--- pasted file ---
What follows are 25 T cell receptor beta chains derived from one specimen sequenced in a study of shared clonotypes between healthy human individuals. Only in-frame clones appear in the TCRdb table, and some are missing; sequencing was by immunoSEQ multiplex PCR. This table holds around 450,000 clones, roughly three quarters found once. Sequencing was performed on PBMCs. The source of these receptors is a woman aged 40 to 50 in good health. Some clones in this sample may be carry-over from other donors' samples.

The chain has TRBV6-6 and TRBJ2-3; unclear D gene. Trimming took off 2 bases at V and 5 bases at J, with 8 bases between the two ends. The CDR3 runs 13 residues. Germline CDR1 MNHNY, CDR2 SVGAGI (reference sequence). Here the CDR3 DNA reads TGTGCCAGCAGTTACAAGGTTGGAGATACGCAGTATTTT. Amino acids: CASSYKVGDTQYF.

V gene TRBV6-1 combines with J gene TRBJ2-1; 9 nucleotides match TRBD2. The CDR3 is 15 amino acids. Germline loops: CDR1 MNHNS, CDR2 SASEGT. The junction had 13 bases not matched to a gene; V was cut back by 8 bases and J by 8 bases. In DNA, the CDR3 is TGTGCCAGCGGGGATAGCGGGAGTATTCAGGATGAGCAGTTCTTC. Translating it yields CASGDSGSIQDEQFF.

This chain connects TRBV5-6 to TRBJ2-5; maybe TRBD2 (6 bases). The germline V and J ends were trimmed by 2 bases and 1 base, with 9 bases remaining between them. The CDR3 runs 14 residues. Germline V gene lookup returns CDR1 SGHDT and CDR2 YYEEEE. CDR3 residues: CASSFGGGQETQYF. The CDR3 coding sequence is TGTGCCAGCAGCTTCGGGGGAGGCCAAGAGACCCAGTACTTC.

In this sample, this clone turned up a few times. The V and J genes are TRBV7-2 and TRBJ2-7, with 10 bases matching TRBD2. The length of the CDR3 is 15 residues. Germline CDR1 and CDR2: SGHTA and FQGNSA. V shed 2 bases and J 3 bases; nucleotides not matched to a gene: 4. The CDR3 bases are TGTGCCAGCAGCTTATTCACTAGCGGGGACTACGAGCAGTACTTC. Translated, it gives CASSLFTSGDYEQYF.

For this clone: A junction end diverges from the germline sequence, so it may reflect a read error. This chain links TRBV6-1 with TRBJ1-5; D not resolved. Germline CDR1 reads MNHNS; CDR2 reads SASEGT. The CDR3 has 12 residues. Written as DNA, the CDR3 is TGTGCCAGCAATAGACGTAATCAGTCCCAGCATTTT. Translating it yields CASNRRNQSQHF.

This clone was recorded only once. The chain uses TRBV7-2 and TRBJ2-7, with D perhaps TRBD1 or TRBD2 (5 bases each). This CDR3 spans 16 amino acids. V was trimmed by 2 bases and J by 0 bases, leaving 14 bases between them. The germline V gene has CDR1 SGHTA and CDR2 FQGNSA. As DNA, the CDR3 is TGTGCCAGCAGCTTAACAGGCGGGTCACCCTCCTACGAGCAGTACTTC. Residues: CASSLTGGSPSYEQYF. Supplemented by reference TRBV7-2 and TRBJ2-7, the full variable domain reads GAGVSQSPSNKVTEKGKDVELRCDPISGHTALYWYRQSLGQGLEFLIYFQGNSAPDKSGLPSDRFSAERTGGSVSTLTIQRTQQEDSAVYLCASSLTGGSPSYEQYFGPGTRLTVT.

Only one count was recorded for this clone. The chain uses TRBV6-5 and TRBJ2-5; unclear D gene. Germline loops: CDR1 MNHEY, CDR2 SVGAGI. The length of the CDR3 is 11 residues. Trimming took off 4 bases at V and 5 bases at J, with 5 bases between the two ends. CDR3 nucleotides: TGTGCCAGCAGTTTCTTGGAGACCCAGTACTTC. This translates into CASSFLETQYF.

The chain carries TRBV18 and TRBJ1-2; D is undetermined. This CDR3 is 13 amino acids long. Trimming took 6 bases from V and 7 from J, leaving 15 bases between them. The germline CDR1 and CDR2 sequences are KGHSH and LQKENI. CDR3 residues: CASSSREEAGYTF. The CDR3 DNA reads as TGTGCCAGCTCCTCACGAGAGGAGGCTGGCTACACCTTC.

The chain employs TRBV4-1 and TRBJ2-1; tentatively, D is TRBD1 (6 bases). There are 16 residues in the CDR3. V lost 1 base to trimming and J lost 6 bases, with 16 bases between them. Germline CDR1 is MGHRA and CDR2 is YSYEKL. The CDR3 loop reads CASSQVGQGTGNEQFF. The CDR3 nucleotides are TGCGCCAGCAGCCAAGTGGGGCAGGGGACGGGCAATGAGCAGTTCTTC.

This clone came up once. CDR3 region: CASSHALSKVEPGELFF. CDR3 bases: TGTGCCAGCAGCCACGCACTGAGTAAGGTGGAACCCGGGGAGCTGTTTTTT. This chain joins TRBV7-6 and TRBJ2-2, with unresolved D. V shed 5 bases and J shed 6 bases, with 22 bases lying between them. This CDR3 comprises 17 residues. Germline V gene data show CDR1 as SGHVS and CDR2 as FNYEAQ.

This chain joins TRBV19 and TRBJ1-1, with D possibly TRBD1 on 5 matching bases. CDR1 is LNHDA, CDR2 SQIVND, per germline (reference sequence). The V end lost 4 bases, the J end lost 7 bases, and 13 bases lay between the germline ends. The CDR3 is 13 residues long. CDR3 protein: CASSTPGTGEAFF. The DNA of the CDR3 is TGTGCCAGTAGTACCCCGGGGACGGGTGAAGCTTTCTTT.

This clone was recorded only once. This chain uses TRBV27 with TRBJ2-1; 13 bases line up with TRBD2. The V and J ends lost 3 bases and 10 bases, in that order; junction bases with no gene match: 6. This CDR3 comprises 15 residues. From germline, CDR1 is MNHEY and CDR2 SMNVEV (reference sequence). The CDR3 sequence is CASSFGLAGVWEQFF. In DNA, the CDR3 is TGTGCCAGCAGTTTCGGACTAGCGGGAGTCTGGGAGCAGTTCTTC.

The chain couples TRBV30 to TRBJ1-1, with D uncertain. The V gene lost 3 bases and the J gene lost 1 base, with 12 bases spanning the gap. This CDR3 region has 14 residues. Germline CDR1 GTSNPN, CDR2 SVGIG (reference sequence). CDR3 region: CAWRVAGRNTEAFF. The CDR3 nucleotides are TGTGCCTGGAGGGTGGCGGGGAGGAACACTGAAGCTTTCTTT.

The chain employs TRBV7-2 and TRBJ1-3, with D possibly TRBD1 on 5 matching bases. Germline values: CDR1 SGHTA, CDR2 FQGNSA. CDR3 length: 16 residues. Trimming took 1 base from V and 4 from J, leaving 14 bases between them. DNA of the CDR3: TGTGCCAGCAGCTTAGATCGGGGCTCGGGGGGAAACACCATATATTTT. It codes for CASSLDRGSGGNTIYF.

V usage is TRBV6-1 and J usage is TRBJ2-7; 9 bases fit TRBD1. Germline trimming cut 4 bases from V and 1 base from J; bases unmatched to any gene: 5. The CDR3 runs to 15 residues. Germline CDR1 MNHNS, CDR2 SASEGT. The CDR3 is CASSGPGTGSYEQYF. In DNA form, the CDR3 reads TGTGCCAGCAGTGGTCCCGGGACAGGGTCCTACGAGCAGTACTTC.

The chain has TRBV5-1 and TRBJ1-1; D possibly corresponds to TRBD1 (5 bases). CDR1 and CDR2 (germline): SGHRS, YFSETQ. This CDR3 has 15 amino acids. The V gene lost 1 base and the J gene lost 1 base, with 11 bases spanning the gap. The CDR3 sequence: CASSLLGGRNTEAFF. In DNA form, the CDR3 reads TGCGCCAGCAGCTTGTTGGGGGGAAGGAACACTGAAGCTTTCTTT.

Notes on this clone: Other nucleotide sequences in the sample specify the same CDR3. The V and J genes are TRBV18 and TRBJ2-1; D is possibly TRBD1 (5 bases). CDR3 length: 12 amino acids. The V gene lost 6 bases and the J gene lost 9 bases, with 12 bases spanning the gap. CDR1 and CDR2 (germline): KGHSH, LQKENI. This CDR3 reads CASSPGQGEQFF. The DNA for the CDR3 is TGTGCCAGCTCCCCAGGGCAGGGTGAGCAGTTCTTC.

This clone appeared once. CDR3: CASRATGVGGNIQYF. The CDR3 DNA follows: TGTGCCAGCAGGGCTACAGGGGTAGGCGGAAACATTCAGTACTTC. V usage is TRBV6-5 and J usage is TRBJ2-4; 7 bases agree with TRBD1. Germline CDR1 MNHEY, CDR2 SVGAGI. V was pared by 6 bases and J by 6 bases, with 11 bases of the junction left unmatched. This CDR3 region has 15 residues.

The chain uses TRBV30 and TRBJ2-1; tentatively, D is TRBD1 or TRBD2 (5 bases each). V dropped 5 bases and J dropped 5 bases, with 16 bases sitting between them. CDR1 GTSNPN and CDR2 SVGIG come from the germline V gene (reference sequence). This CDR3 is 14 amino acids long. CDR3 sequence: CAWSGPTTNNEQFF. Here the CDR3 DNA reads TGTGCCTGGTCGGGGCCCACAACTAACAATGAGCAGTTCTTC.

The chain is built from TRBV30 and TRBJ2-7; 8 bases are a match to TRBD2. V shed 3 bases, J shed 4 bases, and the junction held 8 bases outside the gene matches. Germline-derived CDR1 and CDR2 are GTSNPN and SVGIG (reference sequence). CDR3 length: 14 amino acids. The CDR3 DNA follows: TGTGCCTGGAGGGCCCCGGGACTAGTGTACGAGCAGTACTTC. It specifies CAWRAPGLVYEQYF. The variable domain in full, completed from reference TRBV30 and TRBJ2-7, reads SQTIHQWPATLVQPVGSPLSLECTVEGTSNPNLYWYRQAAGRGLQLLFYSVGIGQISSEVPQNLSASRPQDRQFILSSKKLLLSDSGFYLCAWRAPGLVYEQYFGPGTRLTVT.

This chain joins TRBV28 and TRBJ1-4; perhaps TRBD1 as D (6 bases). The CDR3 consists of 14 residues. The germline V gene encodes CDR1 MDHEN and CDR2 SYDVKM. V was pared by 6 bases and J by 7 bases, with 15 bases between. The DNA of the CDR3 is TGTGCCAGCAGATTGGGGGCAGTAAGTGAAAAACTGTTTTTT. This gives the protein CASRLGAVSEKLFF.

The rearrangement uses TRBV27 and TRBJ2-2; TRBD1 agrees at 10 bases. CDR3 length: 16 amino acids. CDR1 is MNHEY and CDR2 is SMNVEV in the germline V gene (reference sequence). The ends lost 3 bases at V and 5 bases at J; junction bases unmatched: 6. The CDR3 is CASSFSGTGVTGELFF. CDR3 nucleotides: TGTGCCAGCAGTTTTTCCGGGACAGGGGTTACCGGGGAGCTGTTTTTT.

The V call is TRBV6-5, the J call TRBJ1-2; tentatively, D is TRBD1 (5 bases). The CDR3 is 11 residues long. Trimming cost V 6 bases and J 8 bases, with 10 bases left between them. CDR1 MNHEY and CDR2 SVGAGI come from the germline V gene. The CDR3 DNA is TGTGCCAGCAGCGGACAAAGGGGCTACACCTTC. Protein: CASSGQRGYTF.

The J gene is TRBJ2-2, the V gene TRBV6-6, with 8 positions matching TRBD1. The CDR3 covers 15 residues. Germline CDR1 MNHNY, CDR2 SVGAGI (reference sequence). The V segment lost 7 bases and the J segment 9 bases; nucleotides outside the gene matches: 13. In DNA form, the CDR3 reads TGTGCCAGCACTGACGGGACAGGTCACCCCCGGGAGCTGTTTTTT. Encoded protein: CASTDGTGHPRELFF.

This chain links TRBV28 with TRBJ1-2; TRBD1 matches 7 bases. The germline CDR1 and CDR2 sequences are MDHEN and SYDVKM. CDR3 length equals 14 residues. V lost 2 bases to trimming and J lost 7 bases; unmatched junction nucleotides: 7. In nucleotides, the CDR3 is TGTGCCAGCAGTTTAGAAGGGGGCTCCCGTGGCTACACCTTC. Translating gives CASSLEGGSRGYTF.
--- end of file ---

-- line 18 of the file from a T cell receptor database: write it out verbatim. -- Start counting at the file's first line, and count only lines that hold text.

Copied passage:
Notes on this clone: Other nucleotide sequences in the sample specify the same CDR3. The V and J genes are TRBV18 and TRBJ2-1; D is possibly TRBD1 (5 bases). CDR3 length: 12 amino acids. The V gene lost 6 bases and the J gene lost 9 bases, with 12 bases spanning the gap. CDR1 and CDR2 (germline): KGHSH, LQKENI. This CDR3 reads CASSPGQGEQFF. The DNA for the CDR3 is TGTGCCAGCTCCCCAGGGCAGGGTGAGCAGTTCTTC.